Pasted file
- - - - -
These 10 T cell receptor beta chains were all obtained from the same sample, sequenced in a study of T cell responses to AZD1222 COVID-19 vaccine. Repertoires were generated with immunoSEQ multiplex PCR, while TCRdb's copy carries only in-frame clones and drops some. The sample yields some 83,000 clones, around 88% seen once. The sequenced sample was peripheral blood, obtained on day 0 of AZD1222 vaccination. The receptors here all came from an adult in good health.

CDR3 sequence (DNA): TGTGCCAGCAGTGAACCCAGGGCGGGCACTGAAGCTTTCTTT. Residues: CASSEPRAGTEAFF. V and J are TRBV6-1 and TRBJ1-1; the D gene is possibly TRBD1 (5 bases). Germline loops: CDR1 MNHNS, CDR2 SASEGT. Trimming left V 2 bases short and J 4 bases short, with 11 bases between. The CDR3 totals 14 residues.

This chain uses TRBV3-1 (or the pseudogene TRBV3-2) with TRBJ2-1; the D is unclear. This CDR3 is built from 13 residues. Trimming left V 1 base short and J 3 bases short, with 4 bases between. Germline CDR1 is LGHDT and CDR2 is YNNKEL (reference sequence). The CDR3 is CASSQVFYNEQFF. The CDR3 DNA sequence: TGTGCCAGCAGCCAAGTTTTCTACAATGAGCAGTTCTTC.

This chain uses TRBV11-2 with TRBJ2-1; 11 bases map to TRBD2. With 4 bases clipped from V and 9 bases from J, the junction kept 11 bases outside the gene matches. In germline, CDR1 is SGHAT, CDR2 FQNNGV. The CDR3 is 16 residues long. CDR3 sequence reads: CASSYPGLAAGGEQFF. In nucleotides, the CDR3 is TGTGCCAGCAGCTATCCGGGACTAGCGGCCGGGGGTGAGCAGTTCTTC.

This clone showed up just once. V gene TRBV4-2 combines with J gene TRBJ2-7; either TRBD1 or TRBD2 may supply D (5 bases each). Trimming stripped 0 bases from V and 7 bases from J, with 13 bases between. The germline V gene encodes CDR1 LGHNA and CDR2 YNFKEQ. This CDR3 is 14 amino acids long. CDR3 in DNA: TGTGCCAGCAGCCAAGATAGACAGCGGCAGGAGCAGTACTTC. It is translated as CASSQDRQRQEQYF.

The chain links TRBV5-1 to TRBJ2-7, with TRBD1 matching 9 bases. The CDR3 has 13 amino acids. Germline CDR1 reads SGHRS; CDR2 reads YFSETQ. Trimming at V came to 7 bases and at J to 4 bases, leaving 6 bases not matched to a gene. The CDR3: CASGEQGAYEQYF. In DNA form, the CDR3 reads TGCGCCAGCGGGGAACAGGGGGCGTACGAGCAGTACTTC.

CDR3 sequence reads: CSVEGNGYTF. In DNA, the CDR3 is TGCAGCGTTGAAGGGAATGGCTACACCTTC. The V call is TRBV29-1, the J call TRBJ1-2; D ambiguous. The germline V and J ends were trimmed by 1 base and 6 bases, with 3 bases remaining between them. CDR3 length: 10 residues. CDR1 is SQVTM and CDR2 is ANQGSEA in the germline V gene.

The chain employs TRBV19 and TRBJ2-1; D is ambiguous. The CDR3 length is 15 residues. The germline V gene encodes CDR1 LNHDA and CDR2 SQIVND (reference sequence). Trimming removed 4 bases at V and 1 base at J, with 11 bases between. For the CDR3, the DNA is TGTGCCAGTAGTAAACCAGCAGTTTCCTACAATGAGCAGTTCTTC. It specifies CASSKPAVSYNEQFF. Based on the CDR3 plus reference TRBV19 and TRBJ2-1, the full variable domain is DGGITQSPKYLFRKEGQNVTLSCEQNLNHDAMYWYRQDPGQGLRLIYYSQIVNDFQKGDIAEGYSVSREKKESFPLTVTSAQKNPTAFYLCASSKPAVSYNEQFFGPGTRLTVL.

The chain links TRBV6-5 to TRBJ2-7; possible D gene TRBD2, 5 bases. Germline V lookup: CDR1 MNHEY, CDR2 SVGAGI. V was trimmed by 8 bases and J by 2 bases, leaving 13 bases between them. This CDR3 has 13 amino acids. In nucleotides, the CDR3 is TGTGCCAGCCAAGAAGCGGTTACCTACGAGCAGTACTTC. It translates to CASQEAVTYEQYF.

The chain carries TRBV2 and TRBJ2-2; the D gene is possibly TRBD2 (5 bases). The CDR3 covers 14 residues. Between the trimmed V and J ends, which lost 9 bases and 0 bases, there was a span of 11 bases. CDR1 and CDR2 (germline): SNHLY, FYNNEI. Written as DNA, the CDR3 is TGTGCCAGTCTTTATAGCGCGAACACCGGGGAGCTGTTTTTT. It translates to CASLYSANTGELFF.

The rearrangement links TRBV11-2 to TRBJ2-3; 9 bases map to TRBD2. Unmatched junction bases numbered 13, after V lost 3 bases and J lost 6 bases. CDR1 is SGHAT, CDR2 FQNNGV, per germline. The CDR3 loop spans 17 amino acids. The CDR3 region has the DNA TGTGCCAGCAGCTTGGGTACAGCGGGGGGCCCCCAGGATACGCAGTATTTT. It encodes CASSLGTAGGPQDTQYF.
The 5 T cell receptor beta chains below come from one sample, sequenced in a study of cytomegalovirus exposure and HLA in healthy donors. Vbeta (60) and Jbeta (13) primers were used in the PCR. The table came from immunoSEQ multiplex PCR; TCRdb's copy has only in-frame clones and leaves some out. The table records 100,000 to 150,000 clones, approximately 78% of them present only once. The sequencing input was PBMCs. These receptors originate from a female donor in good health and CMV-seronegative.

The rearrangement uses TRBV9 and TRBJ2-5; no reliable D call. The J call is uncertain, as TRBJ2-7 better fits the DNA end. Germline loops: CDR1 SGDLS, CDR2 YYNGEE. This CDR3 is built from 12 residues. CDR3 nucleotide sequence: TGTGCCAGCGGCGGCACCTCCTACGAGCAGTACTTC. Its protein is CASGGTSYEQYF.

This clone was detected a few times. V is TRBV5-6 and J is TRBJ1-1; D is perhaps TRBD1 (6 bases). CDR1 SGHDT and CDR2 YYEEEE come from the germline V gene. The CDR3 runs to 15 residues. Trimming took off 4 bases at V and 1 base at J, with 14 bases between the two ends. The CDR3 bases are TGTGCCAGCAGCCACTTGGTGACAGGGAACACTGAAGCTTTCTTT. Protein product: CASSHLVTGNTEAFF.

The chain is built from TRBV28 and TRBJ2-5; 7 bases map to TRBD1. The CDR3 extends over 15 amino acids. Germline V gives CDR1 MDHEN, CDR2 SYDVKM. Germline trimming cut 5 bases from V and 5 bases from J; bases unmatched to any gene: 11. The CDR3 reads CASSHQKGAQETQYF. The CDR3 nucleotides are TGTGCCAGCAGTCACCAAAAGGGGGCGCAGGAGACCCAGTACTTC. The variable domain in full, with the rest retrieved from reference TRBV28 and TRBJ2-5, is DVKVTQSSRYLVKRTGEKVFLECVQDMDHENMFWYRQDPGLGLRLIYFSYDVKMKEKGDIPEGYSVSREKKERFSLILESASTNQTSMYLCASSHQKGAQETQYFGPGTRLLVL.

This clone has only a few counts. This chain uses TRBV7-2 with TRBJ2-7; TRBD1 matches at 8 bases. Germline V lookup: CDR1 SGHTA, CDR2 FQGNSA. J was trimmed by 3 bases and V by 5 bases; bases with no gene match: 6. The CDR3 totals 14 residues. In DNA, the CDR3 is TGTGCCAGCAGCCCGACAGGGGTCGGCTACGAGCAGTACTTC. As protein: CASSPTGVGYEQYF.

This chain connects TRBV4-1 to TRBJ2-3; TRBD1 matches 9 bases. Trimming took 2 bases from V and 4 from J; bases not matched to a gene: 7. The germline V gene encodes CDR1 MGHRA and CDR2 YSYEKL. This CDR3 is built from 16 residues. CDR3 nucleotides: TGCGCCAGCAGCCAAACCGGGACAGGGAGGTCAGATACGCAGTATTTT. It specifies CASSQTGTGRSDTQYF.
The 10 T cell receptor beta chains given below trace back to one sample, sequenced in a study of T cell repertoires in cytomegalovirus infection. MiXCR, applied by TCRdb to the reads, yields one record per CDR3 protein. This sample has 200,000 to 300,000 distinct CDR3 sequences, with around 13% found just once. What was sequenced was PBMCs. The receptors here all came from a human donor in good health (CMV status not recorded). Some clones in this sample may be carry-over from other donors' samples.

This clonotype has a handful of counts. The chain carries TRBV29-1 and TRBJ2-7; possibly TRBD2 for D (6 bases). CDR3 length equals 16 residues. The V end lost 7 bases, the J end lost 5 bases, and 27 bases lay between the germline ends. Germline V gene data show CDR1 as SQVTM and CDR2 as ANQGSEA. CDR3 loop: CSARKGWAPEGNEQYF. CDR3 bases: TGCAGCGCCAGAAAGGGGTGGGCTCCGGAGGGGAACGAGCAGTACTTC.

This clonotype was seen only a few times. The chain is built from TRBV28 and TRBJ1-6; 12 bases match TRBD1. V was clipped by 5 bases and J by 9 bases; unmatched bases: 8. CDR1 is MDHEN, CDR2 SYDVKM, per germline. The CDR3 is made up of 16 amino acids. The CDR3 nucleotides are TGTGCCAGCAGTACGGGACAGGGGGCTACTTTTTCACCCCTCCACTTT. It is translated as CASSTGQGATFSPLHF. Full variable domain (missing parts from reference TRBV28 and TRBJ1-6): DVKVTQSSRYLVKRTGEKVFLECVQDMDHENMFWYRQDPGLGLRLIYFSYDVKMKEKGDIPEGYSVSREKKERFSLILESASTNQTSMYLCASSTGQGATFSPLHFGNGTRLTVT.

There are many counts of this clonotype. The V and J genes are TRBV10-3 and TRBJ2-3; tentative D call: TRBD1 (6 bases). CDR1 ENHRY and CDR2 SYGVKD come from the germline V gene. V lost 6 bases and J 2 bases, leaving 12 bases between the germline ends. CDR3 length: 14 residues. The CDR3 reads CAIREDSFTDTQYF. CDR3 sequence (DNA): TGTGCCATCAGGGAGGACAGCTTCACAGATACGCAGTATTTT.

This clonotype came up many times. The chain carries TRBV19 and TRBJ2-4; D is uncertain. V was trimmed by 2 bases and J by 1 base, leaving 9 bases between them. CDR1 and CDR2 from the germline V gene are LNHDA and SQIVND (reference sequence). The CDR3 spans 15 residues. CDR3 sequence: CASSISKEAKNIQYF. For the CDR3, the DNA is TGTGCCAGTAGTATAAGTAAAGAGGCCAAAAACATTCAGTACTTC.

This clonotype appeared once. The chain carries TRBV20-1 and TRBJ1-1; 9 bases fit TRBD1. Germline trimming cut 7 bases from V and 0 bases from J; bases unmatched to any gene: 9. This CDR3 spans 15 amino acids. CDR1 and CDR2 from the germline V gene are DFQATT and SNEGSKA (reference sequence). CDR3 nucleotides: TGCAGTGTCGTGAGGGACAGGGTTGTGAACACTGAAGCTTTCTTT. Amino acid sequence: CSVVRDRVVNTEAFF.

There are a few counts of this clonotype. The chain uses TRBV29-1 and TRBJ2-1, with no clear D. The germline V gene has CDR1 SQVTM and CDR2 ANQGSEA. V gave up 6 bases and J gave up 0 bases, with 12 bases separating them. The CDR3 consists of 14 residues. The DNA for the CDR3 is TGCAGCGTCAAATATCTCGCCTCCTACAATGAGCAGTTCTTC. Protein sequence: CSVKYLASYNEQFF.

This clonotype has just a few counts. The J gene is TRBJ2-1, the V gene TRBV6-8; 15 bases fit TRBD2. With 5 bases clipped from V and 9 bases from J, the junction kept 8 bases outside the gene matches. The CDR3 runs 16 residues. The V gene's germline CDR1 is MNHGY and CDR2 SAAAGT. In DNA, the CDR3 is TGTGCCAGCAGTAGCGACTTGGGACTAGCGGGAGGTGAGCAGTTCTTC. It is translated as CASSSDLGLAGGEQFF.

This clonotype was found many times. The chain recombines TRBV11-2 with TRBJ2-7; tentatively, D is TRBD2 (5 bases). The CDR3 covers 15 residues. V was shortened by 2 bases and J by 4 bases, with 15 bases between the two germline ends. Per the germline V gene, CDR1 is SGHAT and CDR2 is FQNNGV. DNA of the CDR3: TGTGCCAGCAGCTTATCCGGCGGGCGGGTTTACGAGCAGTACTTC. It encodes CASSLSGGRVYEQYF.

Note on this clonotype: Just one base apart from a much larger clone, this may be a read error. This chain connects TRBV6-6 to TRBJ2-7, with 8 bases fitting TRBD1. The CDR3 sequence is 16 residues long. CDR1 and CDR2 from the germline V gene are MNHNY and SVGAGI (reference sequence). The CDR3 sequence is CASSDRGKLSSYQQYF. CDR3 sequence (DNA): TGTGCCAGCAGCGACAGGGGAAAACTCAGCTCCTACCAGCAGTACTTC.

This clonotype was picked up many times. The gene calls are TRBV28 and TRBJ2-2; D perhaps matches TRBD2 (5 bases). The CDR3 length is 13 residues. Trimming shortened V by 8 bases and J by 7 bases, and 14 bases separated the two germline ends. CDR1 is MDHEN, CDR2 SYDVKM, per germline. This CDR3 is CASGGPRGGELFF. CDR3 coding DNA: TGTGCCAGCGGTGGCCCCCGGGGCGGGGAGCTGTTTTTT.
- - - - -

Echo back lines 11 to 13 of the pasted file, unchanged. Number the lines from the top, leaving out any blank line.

The rearrangement links TRBV11-2 to TRBJ2-3; 9 bases map to TRBD2. Unmatched junction bases numbered 13, after V lost 3 bases and J lost 6 bases. CDR1 is SGHAT, CDR2 FQNNGV, per germline. The CDR3 loop spans 17 amino acids. The CDR3 region has the DNA TGTGCCAGCAGCTTGGGTACAGCGGGGGGCCCCCAGGATACGCAGTATTTT. It encodes CASSLGTAGGPQDTQYF.
The 5 T cell receptor beta chains below come from one sample, sequenced in a study of cytomegalovirus exposure and HLA in healthy donors. Vbeta (60) and Jbeta (13) primers were used in the PCR. The table came from immunoSEQ multiplex PCR; TCRdb's copy has only in-frame clones and leaves some out. The table records 100,000 to 150,000 clones, approximately 78% of them present only once. The sequencing input was PBMCs. These receptors originate from a female donor in good health and CMV-seronegative.

The rearrangement uses TRBV9 and TRBJ2-5; no reliable D call. The J call is uncertain, as TRBJ2-7 better fits the DNA end. Germline loops: CDR1 SGDLS, CDR2 YYNGEE. This CDR3 is built from 12 residues. CDR3 nucleotide sequence: TGTGCCAGCGGCGGCACCTCCTACGAGCAGTACTTC. Its protein is CASGGTSYEQYF.